The machine could answer as well as she. Always chipper and polite, it always had time, and callers didn’t care one way or the other; in fact, they were quite expansive and put on a little show with chuckles and asides, voices mounting and sinking with feeling. She imagined she was giving them an opportunity record evidence of their most admirable qualities for all posterity.
When she decided to abstain from small talk, it began as a little game. If the conversation turns toward gossip or weather or television, she told herself, I will simply nod and smile; I will refrain from blurting “fine” if someone asks that same old question. She also eschewed space-fillers: no “um,” no “actually,” no “do you know what I mean,” none of the empty things she used to mouth while thinking what to say next. At work, this experiment proved most difficult. After a week she noticed that co-workers had stopped smiling and even stopped talking when she approached. She didn’t miss them as much as she supposed; she got a promotion.
As it often happens, what begins as diversion soon becomes absorption. She swore off lies (even the polite ones) and became her own editor, cutting every unnecessary sound before it left her tongue. She cut politics and religion from her vocabulary since those topics usually left her feeling like a fish on the shore, lips flapping for nothing. Instead of chatting with people who ask questions and then just nod, nod, repeating “uh-huh” and “oh how nice,” just waiting for their turn to talk, she decided to save her breath and let them have the floor.
The waitress approaches: “How was your meal?”
She says, “Don’t worry, I’ll leave you a decent tip.”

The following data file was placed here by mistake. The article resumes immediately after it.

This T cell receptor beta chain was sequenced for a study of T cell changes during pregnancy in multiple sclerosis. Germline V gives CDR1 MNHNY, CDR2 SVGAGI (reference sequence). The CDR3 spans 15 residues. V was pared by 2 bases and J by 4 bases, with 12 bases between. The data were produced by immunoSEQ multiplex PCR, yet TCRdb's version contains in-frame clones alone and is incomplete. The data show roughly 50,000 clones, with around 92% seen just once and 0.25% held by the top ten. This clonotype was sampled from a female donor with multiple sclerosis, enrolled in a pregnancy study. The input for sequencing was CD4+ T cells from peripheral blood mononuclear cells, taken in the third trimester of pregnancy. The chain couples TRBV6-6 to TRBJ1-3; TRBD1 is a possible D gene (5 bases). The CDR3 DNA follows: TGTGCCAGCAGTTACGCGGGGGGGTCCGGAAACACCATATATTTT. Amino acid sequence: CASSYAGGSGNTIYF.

To the man standing on the corner who wonders if she cares at all about whales getting slaughtered, she doesn’t say a word, but she signs his petition.
When the neighbor’s cat dies, all she can offer is a hug.
She lines her eyes with dark pencil to draw attention from her lips. They say that when you lose one sense, the others compensate. Her actions take up the slack. With strangers, it’s easy. She just smiles and points to her lips and shakes her head, fluttering her eyelids; they assume she’s mute or has laryngitis; they fill the space with friendly gestures and exaggerated cheer. Friends say she sounds like a fortune cookie, like a proverb in clipped English. Many stop leaving messages on the machine. Some find her silence charming, and some don’t even notice.
Her husband doesn’t mind at all. In fact, he’s secretly relieved. Not that he ever minded before, but it’s as if suddenly, after a lifetime steeped in the constant susurrus of a busy city, someone has flipped a giant switch and he can see for miles without distraction. He experiences real peace for the first time.
He lies in bed watching her get ready for work in the morning. She brushes her hair and smoothes lotion over her skin, her gaze fixed on her eyes in the mirror, and her blunt profile slides into his consciousness. He never noticed her hands before, how delicate they are, how precise, how they move through the air like tango dancers.
One day, at a lunch meeting with a client, with a spoonful of onion soup halfway to her mouth, she discovers she has nothing to say. She clears her throat—no use. She flutters her eyelids and shakes her head. She wipes her mouth with her napkin, places the spoon at the edge of her plate, and walks away.
At her regular station, she doesn’t get off. Instead she just sits on the train beside old ladies who grip the pocketbooks on their laps, mothers with faces blank as fog, young men nodding rhythmically to music she can only imagine. Together they tunnel through darkness under the city.
Eventually, the train surfaces for a breath and the buildings make room for trees, and the trees wave and dance in the breeze, and the world hums and sparkles with life.
When he gets home that night, he finds her in bed. He lies down beside her.
She turns to him, covers him with her thigh, hears his heart whisper in her ear.
She touches his chest, his throat; he grabs her wrists and breathes her hair.
They utter the same sound as they slide into consciousness.
Question: In my second draft of this story, I changed the main character to a male, then changed “him” back to “her” again. I wonder how that would have affected your reading of this story? Do you think I should change her back? (I feel a little thrill of power when I write things like that so glibly—just imagine if it were so easy in real life!)